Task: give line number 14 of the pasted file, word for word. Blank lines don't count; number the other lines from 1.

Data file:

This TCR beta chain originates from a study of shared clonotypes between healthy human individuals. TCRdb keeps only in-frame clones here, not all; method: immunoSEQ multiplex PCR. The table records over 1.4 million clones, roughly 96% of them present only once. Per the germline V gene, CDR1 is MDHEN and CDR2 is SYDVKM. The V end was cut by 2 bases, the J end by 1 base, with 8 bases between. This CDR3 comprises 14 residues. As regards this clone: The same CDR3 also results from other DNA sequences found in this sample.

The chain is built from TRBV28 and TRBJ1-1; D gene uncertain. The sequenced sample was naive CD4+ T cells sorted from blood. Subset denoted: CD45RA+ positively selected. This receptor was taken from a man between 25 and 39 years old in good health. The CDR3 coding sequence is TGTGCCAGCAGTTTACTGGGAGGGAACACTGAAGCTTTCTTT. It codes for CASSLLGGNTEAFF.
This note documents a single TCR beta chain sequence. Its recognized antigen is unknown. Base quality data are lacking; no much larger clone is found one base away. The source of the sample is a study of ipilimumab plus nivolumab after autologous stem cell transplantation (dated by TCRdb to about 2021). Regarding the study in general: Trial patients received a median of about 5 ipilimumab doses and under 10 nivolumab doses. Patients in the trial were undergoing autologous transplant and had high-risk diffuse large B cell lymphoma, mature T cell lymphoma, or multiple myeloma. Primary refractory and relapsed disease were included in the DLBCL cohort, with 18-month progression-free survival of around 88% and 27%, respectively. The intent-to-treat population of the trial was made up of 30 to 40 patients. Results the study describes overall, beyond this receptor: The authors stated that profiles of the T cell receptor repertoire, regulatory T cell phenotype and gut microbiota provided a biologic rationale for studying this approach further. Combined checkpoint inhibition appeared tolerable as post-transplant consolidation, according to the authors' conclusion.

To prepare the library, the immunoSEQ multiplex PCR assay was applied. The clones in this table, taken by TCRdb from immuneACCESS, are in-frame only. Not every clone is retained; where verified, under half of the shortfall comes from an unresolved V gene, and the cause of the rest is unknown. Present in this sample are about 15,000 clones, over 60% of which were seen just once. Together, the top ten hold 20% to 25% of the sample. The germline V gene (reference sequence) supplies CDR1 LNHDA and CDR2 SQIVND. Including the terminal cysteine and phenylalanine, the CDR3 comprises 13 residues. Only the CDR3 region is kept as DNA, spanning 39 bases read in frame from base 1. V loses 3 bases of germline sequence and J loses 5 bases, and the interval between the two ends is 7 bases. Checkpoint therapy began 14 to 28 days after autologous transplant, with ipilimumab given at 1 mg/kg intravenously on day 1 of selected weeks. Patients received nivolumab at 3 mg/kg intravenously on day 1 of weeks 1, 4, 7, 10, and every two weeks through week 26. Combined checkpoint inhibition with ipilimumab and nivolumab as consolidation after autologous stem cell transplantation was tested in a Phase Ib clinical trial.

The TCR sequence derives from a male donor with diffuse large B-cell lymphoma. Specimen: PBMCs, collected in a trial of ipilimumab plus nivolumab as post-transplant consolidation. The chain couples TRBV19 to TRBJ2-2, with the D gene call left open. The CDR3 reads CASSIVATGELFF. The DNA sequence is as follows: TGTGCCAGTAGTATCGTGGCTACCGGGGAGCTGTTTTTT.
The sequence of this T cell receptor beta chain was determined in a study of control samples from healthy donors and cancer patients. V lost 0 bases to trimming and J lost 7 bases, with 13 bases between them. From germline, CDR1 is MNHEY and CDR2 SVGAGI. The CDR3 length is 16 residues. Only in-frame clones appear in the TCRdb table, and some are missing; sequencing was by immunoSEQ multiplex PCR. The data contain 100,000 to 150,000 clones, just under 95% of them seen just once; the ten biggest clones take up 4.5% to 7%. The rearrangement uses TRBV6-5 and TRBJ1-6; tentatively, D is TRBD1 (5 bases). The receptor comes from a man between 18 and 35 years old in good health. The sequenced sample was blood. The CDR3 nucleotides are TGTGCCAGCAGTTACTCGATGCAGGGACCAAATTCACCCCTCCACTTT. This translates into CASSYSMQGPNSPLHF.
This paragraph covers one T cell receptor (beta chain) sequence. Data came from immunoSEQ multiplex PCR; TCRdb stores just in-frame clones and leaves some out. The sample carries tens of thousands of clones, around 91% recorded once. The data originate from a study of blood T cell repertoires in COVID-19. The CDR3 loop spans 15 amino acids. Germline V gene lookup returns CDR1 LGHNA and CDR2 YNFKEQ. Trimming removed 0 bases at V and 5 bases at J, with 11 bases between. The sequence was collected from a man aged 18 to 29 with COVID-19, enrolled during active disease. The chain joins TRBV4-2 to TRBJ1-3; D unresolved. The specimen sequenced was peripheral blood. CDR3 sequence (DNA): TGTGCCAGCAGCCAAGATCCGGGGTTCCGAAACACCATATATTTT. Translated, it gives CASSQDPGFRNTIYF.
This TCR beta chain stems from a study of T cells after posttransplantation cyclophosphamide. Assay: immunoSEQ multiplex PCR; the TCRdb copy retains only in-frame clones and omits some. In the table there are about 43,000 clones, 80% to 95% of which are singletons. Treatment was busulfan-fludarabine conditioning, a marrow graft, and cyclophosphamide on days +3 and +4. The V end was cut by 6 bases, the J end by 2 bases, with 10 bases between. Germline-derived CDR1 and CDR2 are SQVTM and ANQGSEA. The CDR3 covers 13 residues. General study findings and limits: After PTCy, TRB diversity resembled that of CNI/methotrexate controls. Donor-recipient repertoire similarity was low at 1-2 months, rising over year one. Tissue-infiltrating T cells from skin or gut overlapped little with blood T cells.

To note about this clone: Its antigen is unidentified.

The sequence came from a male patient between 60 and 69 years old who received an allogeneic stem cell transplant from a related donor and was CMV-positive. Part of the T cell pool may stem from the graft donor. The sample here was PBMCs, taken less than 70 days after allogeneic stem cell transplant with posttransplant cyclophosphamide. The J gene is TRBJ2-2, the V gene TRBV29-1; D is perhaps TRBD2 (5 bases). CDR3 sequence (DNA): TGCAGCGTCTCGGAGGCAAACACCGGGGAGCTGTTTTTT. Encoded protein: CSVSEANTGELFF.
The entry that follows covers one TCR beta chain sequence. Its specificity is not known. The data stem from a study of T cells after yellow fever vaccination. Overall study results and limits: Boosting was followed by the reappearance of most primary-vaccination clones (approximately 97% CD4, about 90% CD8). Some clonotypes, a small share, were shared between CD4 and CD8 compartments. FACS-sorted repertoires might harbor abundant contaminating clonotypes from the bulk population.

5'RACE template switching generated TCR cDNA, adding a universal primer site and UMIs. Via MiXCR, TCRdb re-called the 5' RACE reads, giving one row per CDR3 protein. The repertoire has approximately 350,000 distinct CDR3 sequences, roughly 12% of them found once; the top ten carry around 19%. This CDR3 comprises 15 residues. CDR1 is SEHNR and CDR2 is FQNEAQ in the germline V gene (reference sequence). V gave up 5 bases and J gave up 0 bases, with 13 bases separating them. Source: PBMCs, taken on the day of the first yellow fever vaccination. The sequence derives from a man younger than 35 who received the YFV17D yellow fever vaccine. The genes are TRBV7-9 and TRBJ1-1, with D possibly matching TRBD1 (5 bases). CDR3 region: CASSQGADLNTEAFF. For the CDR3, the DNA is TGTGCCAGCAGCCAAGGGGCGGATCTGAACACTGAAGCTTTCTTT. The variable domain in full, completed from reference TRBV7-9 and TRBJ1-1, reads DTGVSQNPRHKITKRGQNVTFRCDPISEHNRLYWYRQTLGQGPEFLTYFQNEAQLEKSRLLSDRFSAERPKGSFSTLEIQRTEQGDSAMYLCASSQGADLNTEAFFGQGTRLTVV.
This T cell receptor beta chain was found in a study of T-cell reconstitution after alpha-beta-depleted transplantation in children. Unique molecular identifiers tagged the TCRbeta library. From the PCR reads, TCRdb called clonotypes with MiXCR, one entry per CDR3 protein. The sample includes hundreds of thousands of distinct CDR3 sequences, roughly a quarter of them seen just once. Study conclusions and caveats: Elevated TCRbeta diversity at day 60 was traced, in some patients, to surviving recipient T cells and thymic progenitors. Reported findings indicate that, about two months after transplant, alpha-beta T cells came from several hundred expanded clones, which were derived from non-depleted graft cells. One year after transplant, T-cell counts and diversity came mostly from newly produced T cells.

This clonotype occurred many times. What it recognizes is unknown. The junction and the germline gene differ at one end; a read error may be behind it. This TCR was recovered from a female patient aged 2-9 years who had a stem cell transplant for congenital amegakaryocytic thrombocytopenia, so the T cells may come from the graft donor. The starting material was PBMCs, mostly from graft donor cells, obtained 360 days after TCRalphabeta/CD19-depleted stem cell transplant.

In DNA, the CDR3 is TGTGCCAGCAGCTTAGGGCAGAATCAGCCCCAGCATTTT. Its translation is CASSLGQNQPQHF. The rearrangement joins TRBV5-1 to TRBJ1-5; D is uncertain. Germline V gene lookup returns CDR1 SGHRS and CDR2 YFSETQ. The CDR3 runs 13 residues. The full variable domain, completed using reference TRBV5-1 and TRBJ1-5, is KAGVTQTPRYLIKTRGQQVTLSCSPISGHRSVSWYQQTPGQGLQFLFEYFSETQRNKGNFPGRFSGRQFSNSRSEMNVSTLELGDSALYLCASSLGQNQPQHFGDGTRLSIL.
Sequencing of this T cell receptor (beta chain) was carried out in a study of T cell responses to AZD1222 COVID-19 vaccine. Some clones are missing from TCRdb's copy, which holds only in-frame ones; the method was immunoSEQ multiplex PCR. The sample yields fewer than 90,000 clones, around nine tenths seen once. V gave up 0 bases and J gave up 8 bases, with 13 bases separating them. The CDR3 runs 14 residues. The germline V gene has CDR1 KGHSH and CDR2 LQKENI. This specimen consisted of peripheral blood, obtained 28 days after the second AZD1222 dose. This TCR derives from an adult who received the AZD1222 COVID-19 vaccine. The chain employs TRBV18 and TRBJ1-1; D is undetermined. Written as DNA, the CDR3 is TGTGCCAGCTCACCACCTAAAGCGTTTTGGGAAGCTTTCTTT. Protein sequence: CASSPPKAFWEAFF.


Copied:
This clonotype occurred many times. What it recognizes is unknown. The junction and the germline gene differ at one end; a read error may be behind it. This TCR was recovered from a female patient aged 2-9 years who had a stem cell transplant for congenital amegakaryocytic thrombocytopenia, so the T cells may come from the graft donor. The starting material was PBMCs, mostly from graft donor cells, obtained 360 days after TCRalphabeta/CD19-depleted stem cell transplant.